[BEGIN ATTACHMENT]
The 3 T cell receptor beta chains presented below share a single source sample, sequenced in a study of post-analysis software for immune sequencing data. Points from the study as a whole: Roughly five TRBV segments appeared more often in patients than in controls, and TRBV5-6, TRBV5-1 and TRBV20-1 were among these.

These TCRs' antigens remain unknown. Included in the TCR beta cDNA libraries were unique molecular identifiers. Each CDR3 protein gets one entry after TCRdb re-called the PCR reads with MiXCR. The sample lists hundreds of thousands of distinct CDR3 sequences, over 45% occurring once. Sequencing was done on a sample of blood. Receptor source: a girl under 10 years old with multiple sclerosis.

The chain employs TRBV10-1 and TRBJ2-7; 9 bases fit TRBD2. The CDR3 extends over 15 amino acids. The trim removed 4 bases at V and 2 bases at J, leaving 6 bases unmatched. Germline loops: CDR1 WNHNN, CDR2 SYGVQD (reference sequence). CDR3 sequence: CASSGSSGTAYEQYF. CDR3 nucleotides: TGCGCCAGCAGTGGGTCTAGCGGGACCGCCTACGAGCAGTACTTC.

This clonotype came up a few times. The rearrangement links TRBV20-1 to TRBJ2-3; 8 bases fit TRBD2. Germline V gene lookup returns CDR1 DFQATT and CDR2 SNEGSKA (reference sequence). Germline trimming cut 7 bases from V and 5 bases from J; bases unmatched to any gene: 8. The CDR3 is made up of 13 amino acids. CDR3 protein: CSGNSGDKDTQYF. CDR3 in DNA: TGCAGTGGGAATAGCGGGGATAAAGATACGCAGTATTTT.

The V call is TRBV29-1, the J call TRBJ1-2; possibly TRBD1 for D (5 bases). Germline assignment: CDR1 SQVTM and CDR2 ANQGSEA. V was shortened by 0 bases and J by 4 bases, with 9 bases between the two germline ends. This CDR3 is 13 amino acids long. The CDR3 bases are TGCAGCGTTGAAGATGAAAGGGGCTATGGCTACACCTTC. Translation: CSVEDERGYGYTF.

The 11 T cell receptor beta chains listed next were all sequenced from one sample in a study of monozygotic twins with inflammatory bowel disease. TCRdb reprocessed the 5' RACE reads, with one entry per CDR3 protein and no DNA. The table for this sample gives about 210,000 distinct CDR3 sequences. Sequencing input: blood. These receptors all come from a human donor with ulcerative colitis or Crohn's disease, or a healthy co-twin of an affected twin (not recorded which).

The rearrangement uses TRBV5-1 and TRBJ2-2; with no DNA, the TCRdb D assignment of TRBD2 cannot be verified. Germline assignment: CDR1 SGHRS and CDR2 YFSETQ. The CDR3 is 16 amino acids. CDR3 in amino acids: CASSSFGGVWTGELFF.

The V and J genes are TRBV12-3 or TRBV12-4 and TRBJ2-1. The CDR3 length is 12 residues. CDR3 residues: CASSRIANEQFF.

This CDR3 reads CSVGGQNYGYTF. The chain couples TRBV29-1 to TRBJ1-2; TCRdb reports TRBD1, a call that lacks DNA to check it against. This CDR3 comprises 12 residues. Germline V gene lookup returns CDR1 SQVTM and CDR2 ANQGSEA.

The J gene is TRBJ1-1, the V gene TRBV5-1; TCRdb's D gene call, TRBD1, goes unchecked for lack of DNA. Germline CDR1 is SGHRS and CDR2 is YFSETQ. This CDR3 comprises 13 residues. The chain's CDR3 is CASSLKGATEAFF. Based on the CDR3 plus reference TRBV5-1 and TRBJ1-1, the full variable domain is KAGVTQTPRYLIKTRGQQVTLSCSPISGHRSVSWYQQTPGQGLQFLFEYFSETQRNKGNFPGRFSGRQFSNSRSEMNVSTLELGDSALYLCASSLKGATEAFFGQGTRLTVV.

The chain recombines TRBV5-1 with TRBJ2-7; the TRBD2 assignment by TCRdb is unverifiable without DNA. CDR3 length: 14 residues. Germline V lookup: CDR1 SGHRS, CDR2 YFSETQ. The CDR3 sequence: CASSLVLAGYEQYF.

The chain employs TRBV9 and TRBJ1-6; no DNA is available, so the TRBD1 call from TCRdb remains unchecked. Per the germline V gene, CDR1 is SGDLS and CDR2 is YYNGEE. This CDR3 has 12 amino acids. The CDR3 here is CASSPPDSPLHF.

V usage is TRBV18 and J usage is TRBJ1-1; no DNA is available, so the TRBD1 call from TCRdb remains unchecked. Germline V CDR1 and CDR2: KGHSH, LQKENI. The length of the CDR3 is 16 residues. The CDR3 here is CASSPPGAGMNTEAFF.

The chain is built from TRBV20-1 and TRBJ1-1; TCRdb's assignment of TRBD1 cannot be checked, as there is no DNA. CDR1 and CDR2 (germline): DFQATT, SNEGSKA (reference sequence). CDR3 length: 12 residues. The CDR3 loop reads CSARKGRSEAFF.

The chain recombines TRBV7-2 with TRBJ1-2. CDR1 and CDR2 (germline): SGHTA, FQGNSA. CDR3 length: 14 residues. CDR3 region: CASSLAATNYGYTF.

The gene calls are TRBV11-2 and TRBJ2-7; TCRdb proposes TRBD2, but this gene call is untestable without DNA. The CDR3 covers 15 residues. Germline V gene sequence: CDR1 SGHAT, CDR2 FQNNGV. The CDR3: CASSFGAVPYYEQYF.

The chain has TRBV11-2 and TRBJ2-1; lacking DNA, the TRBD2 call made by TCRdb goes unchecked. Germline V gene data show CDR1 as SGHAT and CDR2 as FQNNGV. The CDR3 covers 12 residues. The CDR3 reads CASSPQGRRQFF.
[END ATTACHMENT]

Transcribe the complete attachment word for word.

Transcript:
The 3 T cell receptor beta chains presented below share a single source sample, sequenced in a study of post-analysis software for immune sequencing data. Points from the study as a whole: Roughly five TRBV segments appeared more often in patients than in controls, and TRBV5-6, TRBV5-1 and TRBV20-1 were among these.

These TCRs' antigens remain unknown. Included in the TCR beta cDNA libraries were unique molecular identifiers. Each CDR3 protein gets one entry after TCRdb re-called the PCR reads with MiXCR. The sample lists hundreds of thousands of distinct CDR3 sequences, over 45% occurring once. Sequencing was done on a sample of blood. Receptor source: a girl under 10 years old with multiple sclerosis.

The chain employs TRBV10-1 and TRBJ2-7; 9 bases fit TRBD2. The CDR3 extends over 15 amino acids. The trim removed 4 bases at V and 2 bases at J, leaving 6 bases unmatched. Germline loops: CDR1 WNHNN, CDR2 SYGVQD (reference sequence). CDR3 sequence: CASSGSSGTAYEQYF. CDR3 nucleotides: TGCGCCAGCAGTGGGTCTAGCGGGACCGCCTACGAGCAGTACTTC.

This clonotype came up a few times. The rearrangement links TRBV20-1 to TRBJ2-3; 8 bases fit TRBD2. Germline V gene lookup returns CDR1 DFQATT and CDR2 SNEGSKA (reference sequence). Germline trimming cut 7 bases from V and 5 bases from J; bases unmatched to any gene: 8. The CDR3 is made up of 13 amino acids. CDR3 protein: CSGNSGDKDTQYF. CDR3 in DNA: TGCAGTGGGAATAGCGGGGATAAAGATACGCAGTATTTT.

The V call is TRBV29-1, the J call TRBJ1-2; possibly TRBD1 for D (5 bases). Germline assignment: CDR1 SQVTM and CDR2 ANQGSEA. V was shortened by 0 bases and J by 4 bases, with 9 bases between the two germline ends. This CDR3 is 13 amino acids long. The CDR3 bases are TGCAGCGTTGAAGATGAAAGGGGCTATGGCTACACCTTC. Translation: CSVEDERGYGYTF.

The 11 T cell receptor beta chains listed next were all sequenced from one sample in a study of monozygotic twins with inflammatory bowel disease. TCRdb reprocessed the 5' RACE reads, with one entry per CDR3 protein and no DNA. The table for this sample gives about 210,000 distinct CDR3 sequences. Sequencing input: blood. These receptors all come from a human donor with ulcerative colitis or Crohn's disease, or a healthy co-twin of an affected twin (not recorded which).

The rearrangement uses TRBV5-1 and TRBJ2-2; with no DNA, the TCRdb D assignment of TRBD2 cannot be verified. Germline assignment: CDR1 SGHRS and CDR2 YFSETQ. The CDR3 is 16 amino acids. CDR3 in amino acids: CASSSFGGVWTGELFF.

The V and J genes are TRBV12-3 or TRBV12-4 and TRBJ2-1. The CDR3 length is 12 residues. CDR3 residues: CASSRIANEQFF.

This CDR3 reads CSVGGQNYGYTF. The chain couples TRBV29-1 to TRBJ1-2; TCRdb reports TRBD1, a call that lacks DNA to check it against. This CDR3 comprises 12 residues. Germline V gene lookup returns CDR1 SQVTM and CDR2 ANQGSEA.

The J gene is TRBJ1-1, the V gene TRBV5-1; TCRdb's D gene call, TRBD1, goes unchecked for lack of DNA. Germline CDR1 is SGHRS and CDR2 is YFSETQ. This CDR3 comprises 13 residues. The chain's CDR3 is CASSLKGATEAFF. Based on the CDR3 plus reference TRBV5-1 and TRBJ1-1, the full variable domain is KAGVTQTPRYLIKTRGQQVTLSCSPISGHRSVSWYQQTPGQGLQFLFEYFSETQRNKGNFPGRFSGRQFSNSRSEMNVSTLELGDSALYLCASSLKGATEAFFGQGTRLTVV.

The chain recombines TRBV5-1 with TRBJ2-7; the TRBD2 assignment by TCRdb is unverifiable without DNA. CDR3 length: 14 residues. Germline V lookup: CDR1 SGHRS, CDR2 YFSETQ. The CDR3 sequence: CASSLVLAGYEQYF.

The chain employs TRBV9 and TRBJ1-6; no DNA is available, so the TRBD1 call from TCRdb remains unchecked. Per the germline V gene, CDR1 is SGDLS and CDR2 is YYNGEE. This CDR3 has 12 amino acids. The CDR3 here is CASSPPDSPLHF.

V usage is TRBV18 and J usage is TRBJ1-1; no DNA is available, so the TRBD1 call from TCRdb remains unchecked. Germline V CDR1 and CDR2: KGHSH, LQKENI. The length of the CDR3 is 16 residues. The CDR3 here is CASSPPGAGMNTEAFF.

The chain is built from TRBV20-1 and TRBJ1-1; TCRdb's assignment of TRBD1 cannot be checked, as there is no DNA. CDR1 and CDR2 (germline): DFQATT, SNEGSKA (reference sequence). CDR3 length: 12 residues. The CDR3 loop reads CSARKGRSEAFF.

The chain recombines TRBV7-2 with TRBJ1-2. CDR1 and CDR2 (germline): SGHTA, FQGNSA. CDR3 length: 14 residues. CDR3 region: CASSLAATNYGYTF.

The gene calls are TRBV11-2 and TRBJ2-7; TCRdb proposes TRBD2, but this gene call is untestable without DNA. The CDR3 covers 15 residues. Germline V gene sequence: CDR1 SGHAT, CDR2 FQNNGV. The CDR3: CASSFGAVPYYEQYF.

The chain has TRBV11-2 and TRBJ2-1; lacking DNA, the TRBD2 call made by TCRdb goes unchecked. Germline V gene data show CDR1 as SGHAT and CDR2 as FQNNGV. The CDR3 covers 12 residues. The CDR3 reads CASSPQGRRQFF.